The “Recognition in Germany” portal provides information on how foreign professional and vocational qualifications can be recognised in Germany. Those seeking advice on the website are able to take advantage of a special service which guides them to the authority or chamber responsible for the occupation in question via a few clicks of the mouse.
The “Law to improve the assessment and recognition of professional and vocational education and training qualifications acquired abroad” (referred to in abbreviated form as the “Recognition Act”) has been in force in Germany since 1 April 2012. It standardises and extends the procedures for the evaluation of foreign professional and vocational qualifications at federal level. Relevant federal state legislation is in place for occupations governed by federal state law.
Cameroon-born Michelle-Ange Monteu (34) is an anaesthetist. She studied medicine in Mali, where she also worked as a doctor for a number of years before love brought her to Germany six years ago. When the new Recognition Act entered into force in April 2012, she was finally able to get her career properly back on track. Following an intensive specialist language course and a preparation course for the equivalence assessment procedure, she received her licence to practice in November 2012 and now works in a hospital in Mannheim. “There are great opportunities for me in Germany”, she says.
Many other skilled workers with foreign qualifications are able to benefit from the statutory recognition regulations in the same way as Michelle-Ange Monteu. The Federal Government Recognition Act has been in force since 1 April 2012. It standardises and extends the procedures for the evaluation of foreign professional and vocational qualifications at federal level. The Act covers the dual training occupations, master craftsman occupations, other advanced training qualifications and further occupations regulated by professional laws such as doctor or lawyer. Relevant federal state legislation is in place for occupations governed by federal state law (e.g. teacher, medical specialist, architect, social education worker).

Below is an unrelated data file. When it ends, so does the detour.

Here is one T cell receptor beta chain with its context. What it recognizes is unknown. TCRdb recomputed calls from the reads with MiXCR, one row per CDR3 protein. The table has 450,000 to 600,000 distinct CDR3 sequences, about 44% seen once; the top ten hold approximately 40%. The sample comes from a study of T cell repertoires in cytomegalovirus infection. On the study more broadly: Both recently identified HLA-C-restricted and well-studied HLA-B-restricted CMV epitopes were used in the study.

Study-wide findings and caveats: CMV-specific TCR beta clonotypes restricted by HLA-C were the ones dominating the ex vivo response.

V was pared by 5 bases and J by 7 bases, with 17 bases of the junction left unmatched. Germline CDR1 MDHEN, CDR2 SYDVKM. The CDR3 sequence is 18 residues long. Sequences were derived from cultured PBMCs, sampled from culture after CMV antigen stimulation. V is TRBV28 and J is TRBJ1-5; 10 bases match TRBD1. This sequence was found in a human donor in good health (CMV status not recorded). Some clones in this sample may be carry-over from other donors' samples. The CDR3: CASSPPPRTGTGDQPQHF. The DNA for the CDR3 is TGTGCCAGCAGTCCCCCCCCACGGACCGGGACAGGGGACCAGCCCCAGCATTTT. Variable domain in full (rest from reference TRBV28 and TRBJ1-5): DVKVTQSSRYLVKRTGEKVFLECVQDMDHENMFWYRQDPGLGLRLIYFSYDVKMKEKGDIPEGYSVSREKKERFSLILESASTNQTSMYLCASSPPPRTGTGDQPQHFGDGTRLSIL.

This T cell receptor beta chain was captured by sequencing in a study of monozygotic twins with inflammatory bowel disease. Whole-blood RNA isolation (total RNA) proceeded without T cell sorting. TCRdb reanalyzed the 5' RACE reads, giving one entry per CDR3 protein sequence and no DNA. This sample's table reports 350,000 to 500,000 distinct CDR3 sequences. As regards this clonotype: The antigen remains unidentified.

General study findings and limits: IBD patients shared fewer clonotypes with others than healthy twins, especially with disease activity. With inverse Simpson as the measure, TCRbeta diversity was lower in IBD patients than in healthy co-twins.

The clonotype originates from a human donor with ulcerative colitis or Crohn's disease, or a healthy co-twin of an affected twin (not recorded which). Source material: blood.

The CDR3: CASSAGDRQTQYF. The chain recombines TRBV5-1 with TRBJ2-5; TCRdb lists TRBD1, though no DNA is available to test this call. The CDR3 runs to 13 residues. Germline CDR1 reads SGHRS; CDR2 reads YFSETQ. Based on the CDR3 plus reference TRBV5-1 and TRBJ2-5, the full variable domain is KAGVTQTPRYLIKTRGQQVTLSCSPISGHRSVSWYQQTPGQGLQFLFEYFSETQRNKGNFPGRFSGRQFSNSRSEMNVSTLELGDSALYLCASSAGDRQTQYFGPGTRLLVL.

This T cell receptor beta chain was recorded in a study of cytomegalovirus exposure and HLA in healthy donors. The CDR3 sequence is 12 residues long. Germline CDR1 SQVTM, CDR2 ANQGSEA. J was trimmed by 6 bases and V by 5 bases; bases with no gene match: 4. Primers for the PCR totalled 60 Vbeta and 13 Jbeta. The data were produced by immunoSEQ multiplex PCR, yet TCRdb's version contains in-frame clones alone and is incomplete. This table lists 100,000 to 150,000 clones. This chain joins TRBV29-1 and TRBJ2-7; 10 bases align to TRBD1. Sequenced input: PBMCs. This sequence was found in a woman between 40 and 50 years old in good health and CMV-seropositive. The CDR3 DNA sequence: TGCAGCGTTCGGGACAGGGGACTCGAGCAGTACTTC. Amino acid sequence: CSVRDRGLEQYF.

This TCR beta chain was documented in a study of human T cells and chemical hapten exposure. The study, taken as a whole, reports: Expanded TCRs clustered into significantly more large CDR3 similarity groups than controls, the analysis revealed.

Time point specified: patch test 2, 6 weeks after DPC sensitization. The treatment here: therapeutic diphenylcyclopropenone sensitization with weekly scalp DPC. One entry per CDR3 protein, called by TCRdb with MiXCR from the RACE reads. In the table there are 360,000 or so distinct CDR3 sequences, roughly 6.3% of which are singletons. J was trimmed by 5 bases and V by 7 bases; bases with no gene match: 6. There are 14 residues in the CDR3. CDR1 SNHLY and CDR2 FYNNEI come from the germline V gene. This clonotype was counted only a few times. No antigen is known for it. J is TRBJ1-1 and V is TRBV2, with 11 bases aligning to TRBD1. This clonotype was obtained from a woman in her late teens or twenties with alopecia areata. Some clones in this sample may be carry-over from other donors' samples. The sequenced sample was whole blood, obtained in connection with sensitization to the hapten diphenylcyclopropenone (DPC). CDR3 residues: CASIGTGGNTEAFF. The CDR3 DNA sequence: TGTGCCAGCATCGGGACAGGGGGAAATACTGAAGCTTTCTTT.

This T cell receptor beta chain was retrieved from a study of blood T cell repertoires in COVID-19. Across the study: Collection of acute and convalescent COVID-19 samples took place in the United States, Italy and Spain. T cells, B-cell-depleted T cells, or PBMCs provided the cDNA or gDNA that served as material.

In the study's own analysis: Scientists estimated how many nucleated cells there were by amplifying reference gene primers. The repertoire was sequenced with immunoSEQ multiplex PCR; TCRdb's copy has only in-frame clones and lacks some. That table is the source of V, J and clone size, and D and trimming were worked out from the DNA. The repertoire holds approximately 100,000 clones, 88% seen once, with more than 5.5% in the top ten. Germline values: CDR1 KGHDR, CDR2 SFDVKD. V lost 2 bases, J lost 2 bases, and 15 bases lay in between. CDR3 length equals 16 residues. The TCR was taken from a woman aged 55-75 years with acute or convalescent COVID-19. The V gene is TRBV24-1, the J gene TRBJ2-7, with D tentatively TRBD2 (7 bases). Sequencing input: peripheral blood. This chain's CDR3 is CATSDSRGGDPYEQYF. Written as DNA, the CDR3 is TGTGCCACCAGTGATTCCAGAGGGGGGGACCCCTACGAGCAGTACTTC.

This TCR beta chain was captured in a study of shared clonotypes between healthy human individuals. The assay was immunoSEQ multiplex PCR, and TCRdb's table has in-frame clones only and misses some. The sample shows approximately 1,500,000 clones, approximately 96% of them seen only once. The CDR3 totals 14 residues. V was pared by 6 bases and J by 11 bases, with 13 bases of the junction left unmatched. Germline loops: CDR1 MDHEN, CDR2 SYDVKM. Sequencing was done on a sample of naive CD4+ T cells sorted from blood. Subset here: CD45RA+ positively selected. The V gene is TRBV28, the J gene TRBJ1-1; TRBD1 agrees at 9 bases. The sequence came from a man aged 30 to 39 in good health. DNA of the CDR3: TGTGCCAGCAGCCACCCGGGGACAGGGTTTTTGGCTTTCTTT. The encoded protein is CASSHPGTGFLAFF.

The Federal Government has created a series of support measures to ensure the successful implementation of the law. The main information portal to accompany the Recognition Act is “Recognition in Germany” and mainly acts as a guide. In Germany, there is no single national agency responsible for processing applications. The relevant competent body depends on place of residence and follows a different system according to occupation and federal state.
A practical online tool in the form of a “Recognition Finder” shows the address of the competent body for the occupation in question via just a few clicks of the mouse.
Visitors to the portal can enter their occupation into the “Recognition Finder” and use the occupational profile displayed to investigate the German qualification that is a match for the qualification acquired abroad. In order to identify the competent body to which an application should be submitted, users are asked to enter their (preferred) place of residence in Germany. A few clicks later, the site shows the address to which application for an equivalence assessment procedure should be made. The portal’s database current contains more than 1,500 contact addresses for the recognition procedures of occupations governed at both Federal Government and federal state level. A summary of all the important information for making an application, such as what documentation is needed, is also provided. The service is available in German and English. An “Advanced Filter” is now also in place. This is mainly aimed at specialist advisory staff and now provides an even more convenient and differentiated way of searching by competent body and occupation.
The “Recognition in Germany” portal is operated by BIBB on behalf of the Federal Ministry of Education and Research (BMBF). It is financed within the scope of the “Integration through training – IQ” funding programme sponsored by the Federal Ministry of Labour and Social Affairs, the Federal Ministry of Education and Research and the Federal Employment Agency.